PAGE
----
The prevention of child maltreatment requires a wide range of interdisciplinary and cross-sector prevention measures. Unfortunately, there is an overreliance on mandatory reporting by many child-facing services. This is not acceptable as it does not address vulnerabilities and risks inherent within the actual workplace. It has also burdened the statutory child protection system.

A more nuanced approach is needed that is responsive to the needs of children and families across the community. When needs are high, the right services provided in the right way can avoid statutory intervention.

Statutory child welfare systems are broadly based on a three-pronged model of reporting, investigation, and ultimately child removal and placement into out-of-home care (with some limited options for 'differential' streaming of lower-risk cases to voluntary engagement with a child/family welfare agency).

photo of Statutory child welfare model

Limitations of mandatory reporting

While there are valid reasons for mandatory reporting, the main objective is to ensure that children who are at risk of serious harm don't fall through the cracks. And so the community, and in particular those professions who, within their jurisdictions are 'mandated reporters', are required to let statutory child protection services know their concerns.

In Australia, mandatory reporting responsibility varies widely:

  • In Queensland and Victoria it is limited to one or two professions (like doctors or teachers).
  • In the Australian Capital Territory, Queensland, Victoria and Western Australia, it is limited to concerns about some but not all types of harm, and in different contexts (schools, etc.).
  • In the Northern Territory, all adults within the community must report any type of harm.

Burden created by mandatory reporting

This has led to a massive rise in 'notifications' (phone calls or other forms of advice) received by statutory child protection agencies about a child at risk of harm. The volume of notifications is at unsustainable levels, of which only a small proportion can be investigated. According to the AIHW, only 43% of children about whom a notification was made received an investigation.

But we know even less about whether raising the concerns led to a response that helps the child or family and meets their needs.

And what about the children and their families in those other 57% of children where someone observed a 'need' but there was no investigation, let alone a response provided?

The most accurate data on the size of the problem of child maltreatment is even bigger than what comes to the notice of child welfare services. The Australian Child Maltreatment Study showed that 62% of Australians aged 16 years and over have experienced one or more types of child maltreatment. No statutory child maltreatment service can ever be big enough, agile enough, or responsible enough to address that level of need on their own.

The current culture of mandatory reporting as the first-and only-action from the community is creating a considerable gap in the provision of supports that could prevent child maltreatment from occurring, address vulnerabilities and risks, and move towards creating safety in a sustainable way for the child. A review of the adequacy of mandatory reporting laws and service system capability might help overcome the shortcomings.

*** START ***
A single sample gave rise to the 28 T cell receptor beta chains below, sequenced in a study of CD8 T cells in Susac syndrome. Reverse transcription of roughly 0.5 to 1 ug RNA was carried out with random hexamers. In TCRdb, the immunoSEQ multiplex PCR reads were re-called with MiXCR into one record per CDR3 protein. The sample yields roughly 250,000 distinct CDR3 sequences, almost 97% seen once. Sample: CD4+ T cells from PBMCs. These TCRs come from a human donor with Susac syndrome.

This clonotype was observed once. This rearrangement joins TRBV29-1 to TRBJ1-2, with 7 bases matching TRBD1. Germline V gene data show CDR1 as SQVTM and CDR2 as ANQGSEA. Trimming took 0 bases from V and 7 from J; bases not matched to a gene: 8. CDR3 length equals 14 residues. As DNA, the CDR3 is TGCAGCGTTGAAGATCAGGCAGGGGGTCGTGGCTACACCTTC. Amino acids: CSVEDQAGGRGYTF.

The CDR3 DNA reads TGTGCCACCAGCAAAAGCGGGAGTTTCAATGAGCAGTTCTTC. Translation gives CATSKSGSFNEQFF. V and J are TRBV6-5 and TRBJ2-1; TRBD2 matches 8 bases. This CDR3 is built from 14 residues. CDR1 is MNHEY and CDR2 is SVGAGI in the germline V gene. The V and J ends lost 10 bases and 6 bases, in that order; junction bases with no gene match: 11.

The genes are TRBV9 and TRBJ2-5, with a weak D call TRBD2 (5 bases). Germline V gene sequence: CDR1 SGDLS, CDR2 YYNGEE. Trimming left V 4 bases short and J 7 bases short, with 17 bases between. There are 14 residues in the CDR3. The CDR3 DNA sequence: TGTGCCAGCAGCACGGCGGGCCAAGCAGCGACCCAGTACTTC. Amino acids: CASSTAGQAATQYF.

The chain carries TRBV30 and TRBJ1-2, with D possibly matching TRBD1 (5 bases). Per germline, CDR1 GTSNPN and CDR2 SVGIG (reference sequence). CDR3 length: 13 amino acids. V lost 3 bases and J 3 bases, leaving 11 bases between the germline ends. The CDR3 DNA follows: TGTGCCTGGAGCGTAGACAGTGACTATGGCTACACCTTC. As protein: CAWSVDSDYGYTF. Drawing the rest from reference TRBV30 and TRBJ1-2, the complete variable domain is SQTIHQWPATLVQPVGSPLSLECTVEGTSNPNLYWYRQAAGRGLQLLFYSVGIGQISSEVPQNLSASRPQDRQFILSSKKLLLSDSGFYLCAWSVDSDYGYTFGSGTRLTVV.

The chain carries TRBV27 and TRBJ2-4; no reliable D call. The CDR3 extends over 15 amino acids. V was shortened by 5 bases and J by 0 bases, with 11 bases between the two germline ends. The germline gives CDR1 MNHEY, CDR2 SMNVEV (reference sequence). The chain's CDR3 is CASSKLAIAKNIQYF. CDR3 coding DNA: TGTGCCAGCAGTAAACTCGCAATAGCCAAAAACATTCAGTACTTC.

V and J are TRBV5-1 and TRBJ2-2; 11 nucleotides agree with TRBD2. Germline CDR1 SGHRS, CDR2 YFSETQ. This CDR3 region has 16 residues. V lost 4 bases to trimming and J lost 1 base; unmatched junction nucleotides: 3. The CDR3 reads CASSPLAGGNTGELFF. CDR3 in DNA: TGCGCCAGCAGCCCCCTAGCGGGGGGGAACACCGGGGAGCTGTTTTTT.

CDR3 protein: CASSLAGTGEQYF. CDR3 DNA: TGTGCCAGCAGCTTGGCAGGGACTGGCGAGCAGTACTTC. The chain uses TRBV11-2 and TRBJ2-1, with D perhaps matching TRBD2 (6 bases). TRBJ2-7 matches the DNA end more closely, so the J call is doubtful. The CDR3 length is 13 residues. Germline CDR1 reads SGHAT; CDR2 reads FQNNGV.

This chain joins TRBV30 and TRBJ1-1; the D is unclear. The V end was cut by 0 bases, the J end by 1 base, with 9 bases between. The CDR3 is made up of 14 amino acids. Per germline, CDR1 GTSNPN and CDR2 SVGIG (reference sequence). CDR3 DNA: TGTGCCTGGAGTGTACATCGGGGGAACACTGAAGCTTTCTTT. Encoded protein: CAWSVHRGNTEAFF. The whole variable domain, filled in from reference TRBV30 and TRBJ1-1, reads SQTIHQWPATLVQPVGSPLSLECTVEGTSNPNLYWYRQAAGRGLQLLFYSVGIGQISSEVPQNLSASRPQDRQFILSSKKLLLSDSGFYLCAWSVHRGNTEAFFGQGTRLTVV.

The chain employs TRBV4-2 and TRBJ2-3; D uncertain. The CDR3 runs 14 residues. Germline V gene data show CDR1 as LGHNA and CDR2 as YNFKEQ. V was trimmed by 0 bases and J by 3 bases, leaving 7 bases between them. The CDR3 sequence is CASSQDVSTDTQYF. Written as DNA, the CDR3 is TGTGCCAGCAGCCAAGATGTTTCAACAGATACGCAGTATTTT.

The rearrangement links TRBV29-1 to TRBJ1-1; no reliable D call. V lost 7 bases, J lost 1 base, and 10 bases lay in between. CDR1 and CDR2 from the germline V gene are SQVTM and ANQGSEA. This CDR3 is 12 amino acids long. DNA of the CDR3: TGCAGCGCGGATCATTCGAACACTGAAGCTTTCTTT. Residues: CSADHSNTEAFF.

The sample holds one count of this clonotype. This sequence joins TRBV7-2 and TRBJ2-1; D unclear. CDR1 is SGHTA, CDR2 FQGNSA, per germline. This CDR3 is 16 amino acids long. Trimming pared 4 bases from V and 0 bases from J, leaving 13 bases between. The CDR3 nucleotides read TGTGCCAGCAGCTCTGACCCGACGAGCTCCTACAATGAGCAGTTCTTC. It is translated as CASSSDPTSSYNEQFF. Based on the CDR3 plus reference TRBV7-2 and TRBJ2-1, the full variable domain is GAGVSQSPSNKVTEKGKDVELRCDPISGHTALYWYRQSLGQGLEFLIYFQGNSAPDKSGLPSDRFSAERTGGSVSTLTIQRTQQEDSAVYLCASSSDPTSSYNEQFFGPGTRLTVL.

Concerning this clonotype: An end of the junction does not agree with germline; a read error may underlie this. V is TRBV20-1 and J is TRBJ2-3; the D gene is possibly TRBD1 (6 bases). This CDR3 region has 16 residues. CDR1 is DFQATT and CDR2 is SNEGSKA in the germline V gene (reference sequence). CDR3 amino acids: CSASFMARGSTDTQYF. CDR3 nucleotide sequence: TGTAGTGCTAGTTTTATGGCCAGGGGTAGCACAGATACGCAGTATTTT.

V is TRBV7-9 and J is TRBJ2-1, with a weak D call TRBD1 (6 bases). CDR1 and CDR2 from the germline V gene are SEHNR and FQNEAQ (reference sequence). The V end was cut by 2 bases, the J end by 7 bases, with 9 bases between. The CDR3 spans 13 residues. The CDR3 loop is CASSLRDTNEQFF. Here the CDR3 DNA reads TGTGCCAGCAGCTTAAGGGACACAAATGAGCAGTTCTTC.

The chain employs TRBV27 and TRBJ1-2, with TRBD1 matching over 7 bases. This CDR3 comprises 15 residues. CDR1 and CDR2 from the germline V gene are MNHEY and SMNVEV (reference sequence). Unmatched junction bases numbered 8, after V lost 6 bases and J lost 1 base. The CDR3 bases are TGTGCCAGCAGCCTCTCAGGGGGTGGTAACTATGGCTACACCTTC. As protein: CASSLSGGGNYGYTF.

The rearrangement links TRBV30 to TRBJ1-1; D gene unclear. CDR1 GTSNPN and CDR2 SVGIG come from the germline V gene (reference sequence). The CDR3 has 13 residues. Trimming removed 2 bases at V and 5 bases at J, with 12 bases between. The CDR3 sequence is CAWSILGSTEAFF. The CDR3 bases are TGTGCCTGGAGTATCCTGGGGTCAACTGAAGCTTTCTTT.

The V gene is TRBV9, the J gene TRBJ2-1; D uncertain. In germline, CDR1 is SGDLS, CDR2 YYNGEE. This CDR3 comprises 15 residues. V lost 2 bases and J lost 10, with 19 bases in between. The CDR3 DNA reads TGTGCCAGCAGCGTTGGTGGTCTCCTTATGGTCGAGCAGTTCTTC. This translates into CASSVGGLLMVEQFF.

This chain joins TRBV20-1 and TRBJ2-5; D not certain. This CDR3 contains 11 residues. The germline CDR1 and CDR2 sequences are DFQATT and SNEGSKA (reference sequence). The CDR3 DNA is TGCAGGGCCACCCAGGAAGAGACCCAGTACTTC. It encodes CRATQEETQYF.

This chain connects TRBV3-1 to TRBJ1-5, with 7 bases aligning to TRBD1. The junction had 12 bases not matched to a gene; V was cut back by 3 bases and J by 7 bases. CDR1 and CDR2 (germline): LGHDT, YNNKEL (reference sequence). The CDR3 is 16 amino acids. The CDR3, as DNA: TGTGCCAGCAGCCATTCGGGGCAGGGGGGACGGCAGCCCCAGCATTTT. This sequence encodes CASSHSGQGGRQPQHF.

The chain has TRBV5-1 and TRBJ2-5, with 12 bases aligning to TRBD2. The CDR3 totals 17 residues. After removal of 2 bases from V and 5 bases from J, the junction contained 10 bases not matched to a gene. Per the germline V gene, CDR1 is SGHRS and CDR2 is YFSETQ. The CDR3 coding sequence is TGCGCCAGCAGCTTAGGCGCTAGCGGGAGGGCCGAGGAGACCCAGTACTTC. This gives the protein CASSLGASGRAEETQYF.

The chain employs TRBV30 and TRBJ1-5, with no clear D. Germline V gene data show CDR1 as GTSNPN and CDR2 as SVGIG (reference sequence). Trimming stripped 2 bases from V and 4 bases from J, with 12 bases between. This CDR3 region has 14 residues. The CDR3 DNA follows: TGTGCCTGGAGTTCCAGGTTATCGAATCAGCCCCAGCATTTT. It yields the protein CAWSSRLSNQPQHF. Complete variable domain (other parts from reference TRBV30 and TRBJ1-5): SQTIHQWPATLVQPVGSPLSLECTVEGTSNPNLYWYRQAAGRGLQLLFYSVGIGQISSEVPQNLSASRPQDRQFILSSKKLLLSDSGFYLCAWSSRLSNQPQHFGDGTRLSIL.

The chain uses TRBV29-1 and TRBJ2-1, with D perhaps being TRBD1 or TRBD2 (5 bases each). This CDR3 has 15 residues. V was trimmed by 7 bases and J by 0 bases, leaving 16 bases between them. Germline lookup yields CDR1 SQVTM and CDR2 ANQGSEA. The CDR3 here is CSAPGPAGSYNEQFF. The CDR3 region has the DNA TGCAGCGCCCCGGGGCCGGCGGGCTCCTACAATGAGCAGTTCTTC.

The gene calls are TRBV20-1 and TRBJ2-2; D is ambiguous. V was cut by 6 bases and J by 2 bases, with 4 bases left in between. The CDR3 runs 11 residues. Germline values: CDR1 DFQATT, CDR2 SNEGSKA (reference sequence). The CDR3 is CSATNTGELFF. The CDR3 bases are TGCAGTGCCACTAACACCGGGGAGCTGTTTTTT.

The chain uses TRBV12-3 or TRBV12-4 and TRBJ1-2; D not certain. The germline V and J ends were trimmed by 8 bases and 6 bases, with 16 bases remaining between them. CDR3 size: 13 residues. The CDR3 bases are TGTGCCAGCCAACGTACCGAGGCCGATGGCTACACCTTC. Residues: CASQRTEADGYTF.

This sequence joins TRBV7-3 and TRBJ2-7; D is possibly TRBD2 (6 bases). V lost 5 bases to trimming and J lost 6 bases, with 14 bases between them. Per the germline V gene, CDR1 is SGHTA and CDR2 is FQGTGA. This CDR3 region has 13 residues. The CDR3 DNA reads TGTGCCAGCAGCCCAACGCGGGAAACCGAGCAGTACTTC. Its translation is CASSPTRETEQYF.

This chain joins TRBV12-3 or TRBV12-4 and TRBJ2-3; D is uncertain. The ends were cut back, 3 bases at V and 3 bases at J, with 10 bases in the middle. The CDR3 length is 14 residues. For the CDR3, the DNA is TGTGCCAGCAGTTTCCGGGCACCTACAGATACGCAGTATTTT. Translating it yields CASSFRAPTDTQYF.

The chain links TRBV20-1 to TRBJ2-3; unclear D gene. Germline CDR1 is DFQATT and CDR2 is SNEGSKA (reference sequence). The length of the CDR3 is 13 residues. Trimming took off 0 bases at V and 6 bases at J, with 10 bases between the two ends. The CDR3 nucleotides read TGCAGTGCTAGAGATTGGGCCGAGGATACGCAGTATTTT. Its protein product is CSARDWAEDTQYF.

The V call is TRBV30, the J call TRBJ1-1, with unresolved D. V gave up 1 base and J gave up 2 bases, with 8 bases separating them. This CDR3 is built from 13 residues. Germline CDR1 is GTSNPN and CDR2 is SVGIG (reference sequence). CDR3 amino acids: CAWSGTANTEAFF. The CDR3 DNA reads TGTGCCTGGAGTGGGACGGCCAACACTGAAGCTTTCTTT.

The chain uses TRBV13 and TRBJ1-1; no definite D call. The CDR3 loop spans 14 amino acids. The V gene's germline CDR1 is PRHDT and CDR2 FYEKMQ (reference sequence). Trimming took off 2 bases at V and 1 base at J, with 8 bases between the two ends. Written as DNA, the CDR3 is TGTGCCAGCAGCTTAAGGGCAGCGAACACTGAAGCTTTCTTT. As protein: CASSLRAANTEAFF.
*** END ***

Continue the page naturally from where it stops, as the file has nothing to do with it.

Recognising the needs of the child and their family

There is a pressing need across the community for greater recognition of the needs of the child and their family. In addition, there is an urgent need to enhance the capacity of the family and the community supports that can be put around them to meet those needs.

Only a small proportion of those cases, where substantial risk remains, should require a statutory welfare response.

So how do we turn things around so that we don't have to rely so much on statutory child welfare systems? How can we have a way of understanding needs so that families and children get the supports they deserve?

To do this, we must look at the level of need (risk) in the context of the capacity of the family itself, and its support systems (extended family, and those already engaged with the child and family) to respond to those needs to keep children safe, well, and connected to their family.

The Needs-Responsiveness Matrix looks like this:

photo of Needs-Responsiveness Matrix

It is important to stress that a statutory child protection response is required for the highest risk cases, where there is imminent risk of death or serious harm that can only be mitigated by an action with the full force of the welfare system (as shown in the shaded quadrant). But all other areas of need should be responded to by the community. These responses should include the 'universal' (primary care) and more specialised 'targeted' (secondary) services such as education and health.

Build support that responds to needs

Understanding 'need' is important. Children and their families with higher levels of need are at greater risk of children being exposed to maltreatment. However, thinking about 'need' (or risk) on its own is not enough. The other dimension in the matrix is often ignored: responsiveness. How responsive is the family to the offer of help? And how responsive is the community and the existing services to provide that help? It's only when the family and/or the services that exist around them are unresponsive that we should expect the statutory system to intervene.